The world is unstable in Jonas Hvid Søndergaard’s paintings; constituted by a steady stream of mutable shapes. Once in a while, shapes crystallize into recognizable motifs, but most of the time they fly around aimlessly: drifting upwards, floating off course, or performing various kinds of acrobatics, ascending suddenly, even doing somersaults and turning everything upside down.


In the latest work by Jonas Hvid Søndergaard, the chaotic reaches new heights. The formerly distinct, delineated shapes are now confronted with a lava stream of blended colour. The motifs are pulled away from their centre of mundanely recognizable forms, towards a fabulating universe, capable both of a nightmare’s horrors and the aspirations of dream.

The night sky dissolves in an explosion of light. Knotted tree branches reach up and contort in the glare of the blast. The world curls up towards a new centre while the remains of what once was stable fly in the tumultuous change that has taken over. Gravity no longer has a hold on the composition and the world in its familiarity is rapidly disintegrating.

Like spray painted kitsch, where everything refracts too lavishly in neon love, an expressive background is juxtaposed with concrete slabs in free falling. Two historical traditions of abstraction crash into a chaotic universe. The expressive confronts the exact, the calculated joins the impulsive and the dry and precise language is being challenged by marks of the wild and the uncontrollable. The proper world of abstraction has asserted itself.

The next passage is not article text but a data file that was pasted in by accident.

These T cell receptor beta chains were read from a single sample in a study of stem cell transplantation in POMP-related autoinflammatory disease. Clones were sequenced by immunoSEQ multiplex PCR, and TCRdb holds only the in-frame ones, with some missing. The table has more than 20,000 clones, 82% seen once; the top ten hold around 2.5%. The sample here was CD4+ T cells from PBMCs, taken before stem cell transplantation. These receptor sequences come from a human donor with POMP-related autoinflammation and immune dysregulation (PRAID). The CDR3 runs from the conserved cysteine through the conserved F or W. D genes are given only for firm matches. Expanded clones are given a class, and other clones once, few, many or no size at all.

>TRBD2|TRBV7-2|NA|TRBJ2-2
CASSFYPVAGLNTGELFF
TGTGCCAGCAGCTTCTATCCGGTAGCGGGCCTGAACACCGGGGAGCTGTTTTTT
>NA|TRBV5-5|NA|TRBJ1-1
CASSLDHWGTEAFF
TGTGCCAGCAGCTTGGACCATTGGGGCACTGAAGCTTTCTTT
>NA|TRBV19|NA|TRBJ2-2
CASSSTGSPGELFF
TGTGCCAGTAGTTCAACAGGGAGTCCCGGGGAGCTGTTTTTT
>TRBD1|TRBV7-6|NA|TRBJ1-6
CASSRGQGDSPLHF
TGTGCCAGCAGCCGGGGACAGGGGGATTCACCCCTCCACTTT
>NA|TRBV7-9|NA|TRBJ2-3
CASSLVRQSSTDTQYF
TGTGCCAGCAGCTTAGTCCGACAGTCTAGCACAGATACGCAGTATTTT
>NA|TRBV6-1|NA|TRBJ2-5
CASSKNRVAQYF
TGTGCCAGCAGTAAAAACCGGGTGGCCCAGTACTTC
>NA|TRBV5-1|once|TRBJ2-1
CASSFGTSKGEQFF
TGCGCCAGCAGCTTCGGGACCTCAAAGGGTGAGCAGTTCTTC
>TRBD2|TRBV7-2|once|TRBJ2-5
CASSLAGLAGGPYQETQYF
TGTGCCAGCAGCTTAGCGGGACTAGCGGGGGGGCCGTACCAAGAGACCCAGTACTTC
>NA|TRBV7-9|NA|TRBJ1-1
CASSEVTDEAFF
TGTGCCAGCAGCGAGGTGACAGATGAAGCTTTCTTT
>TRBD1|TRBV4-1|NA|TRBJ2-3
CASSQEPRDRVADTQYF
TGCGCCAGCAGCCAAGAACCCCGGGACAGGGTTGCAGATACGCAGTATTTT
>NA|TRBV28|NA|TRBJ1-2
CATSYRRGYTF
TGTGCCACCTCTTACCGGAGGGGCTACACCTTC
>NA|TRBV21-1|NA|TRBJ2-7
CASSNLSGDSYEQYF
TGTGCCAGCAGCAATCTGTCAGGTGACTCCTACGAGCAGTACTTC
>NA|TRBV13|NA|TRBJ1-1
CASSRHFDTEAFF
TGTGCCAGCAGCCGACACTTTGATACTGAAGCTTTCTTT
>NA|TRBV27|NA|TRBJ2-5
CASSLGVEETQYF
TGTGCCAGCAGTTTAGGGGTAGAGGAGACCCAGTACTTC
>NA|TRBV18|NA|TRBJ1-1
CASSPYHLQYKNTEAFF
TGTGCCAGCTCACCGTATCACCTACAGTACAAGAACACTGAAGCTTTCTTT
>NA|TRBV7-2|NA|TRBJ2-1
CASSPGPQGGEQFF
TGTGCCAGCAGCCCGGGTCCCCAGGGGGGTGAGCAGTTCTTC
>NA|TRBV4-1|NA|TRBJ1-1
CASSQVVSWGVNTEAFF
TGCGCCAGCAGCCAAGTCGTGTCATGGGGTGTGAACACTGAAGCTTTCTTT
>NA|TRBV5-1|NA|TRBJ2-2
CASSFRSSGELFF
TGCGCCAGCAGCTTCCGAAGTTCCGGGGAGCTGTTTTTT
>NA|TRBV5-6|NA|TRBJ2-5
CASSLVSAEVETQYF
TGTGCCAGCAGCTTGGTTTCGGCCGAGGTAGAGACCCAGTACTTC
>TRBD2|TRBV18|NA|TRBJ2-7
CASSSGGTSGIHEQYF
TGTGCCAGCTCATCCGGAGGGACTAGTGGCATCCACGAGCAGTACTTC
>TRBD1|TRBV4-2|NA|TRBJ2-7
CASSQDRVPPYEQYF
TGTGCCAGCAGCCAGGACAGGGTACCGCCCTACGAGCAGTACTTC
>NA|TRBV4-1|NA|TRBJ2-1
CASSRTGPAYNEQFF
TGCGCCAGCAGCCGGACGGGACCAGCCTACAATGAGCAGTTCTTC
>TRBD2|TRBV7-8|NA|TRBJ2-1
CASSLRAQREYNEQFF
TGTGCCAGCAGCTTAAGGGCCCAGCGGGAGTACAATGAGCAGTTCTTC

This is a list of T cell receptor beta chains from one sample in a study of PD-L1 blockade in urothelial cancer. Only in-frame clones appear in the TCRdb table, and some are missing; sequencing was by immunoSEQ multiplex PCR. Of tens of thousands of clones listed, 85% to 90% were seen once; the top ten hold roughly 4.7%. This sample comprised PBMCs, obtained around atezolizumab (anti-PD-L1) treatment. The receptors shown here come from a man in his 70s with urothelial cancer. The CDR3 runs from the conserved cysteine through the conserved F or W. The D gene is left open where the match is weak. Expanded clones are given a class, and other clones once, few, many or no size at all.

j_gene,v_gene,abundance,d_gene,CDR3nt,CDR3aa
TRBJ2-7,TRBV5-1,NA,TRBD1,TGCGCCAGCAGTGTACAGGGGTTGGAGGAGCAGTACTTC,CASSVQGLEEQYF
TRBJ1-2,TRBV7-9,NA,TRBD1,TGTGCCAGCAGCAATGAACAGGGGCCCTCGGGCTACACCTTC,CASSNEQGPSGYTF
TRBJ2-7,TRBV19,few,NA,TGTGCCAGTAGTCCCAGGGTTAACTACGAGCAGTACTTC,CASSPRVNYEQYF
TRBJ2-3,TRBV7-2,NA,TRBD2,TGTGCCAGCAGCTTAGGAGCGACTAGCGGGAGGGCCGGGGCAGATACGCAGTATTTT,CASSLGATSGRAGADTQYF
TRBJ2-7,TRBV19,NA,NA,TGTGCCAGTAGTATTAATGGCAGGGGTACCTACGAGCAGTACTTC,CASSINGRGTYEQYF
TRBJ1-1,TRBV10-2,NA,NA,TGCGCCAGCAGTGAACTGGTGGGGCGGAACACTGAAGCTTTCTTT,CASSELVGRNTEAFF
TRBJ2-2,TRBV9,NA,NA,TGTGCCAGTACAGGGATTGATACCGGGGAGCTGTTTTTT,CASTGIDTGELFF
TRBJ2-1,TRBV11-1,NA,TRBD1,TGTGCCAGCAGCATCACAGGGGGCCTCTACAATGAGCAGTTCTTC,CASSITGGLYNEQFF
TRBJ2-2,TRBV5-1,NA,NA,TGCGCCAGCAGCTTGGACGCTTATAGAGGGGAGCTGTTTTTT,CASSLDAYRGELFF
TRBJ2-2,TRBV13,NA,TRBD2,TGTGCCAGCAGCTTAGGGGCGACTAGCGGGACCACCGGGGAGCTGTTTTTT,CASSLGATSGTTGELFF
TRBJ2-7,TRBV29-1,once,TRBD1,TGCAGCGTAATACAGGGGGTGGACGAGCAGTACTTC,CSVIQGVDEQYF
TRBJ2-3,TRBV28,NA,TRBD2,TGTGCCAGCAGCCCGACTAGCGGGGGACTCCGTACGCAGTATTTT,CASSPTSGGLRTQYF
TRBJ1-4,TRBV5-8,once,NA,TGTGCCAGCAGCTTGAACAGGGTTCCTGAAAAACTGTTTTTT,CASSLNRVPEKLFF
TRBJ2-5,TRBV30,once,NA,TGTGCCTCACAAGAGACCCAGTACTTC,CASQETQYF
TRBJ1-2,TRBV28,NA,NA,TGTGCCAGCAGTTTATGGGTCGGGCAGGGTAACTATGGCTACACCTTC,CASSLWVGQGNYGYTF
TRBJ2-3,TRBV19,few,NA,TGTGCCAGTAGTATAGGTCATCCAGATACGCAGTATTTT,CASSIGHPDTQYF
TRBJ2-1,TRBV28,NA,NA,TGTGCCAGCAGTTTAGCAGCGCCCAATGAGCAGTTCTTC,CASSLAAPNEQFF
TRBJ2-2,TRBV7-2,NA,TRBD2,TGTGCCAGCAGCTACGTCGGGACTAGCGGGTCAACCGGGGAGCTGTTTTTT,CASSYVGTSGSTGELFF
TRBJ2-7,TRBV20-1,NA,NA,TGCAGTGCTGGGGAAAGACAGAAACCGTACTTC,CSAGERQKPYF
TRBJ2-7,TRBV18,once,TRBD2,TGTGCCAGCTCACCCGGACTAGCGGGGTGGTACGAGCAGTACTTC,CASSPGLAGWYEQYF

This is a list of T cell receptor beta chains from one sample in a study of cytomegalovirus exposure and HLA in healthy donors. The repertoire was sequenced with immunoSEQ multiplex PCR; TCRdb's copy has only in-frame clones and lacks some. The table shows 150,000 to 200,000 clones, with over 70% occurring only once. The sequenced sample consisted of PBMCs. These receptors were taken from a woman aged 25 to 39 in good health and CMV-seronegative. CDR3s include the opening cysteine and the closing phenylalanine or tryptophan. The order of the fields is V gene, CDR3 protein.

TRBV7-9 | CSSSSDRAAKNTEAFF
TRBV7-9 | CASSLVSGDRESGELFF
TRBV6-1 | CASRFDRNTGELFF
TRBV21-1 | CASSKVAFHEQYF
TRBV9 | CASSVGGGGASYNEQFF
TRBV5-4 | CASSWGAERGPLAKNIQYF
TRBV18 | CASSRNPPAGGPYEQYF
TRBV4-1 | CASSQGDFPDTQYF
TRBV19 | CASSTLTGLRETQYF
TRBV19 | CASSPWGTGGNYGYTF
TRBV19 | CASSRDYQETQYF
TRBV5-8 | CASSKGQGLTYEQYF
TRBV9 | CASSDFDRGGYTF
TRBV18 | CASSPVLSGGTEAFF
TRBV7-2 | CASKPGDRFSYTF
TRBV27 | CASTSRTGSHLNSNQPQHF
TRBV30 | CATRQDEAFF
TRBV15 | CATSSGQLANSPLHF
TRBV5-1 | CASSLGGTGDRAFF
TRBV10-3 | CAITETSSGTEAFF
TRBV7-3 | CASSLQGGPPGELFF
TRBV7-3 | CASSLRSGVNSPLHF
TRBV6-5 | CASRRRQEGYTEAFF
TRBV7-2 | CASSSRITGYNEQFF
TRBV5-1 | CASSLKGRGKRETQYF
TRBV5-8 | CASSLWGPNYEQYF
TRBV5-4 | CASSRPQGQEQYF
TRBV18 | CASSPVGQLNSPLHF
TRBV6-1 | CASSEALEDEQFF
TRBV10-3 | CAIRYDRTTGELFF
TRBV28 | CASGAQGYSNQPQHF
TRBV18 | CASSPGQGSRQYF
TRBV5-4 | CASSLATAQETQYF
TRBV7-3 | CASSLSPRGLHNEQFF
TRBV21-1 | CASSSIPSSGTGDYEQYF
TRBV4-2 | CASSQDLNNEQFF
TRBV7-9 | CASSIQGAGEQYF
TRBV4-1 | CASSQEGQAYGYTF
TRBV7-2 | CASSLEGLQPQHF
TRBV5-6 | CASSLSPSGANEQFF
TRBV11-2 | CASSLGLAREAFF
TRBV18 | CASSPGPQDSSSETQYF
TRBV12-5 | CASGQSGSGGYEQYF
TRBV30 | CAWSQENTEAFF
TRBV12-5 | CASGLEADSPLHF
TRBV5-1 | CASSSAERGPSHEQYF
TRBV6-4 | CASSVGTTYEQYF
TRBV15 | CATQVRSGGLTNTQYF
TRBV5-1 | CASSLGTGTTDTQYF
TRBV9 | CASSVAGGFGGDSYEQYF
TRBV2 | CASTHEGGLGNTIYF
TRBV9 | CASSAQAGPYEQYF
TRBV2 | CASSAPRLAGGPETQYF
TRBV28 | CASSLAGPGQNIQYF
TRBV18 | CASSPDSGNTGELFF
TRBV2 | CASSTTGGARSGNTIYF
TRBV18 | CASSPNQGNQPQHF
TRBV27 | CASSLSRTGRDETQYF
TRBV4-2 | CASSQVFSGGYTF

Inverted Balcony

Jonas Hvid Søndergaard’s paintings alternate between flatness and spatiality in the same way that they oscillate between abstraction and figuration. Recognizable objects are transformed into abstract shapes, while non-representative forms are turned into landscapes. Yet the basic point of departure for Hvid is the abstract language of form both as it has been cultivated throughout the history of painting and as it confronts us in the world.

Balconies have a certain functional legitimacy. They offer access from the inside of a house to the fresh air outside. But the balcony also represents a specific form and like a road, a ladder, or a wall, that form may be transformed into an abstract composition of coloured planes, or even be inverted. In Jonas Hvid Søndergaard’s paintings the world is turned inside out in order to appear anew.

Like a kaleidoscope Hvid’s paintings consist of coloured forms. They can create fictive landscape compositions or they may be extracted from the actual abstract shapes of reality. In some paintings, the shapes have gathered into a calm, simple pattern. Other paintings are chaotic and complex as if frozen in the middle of the kaleidoscopic twist. Jonas Hvid Søndergaard’s paintings are a kaleidoscopic turn presenting you with a world transformed into a new recognizability.


Copyright 2013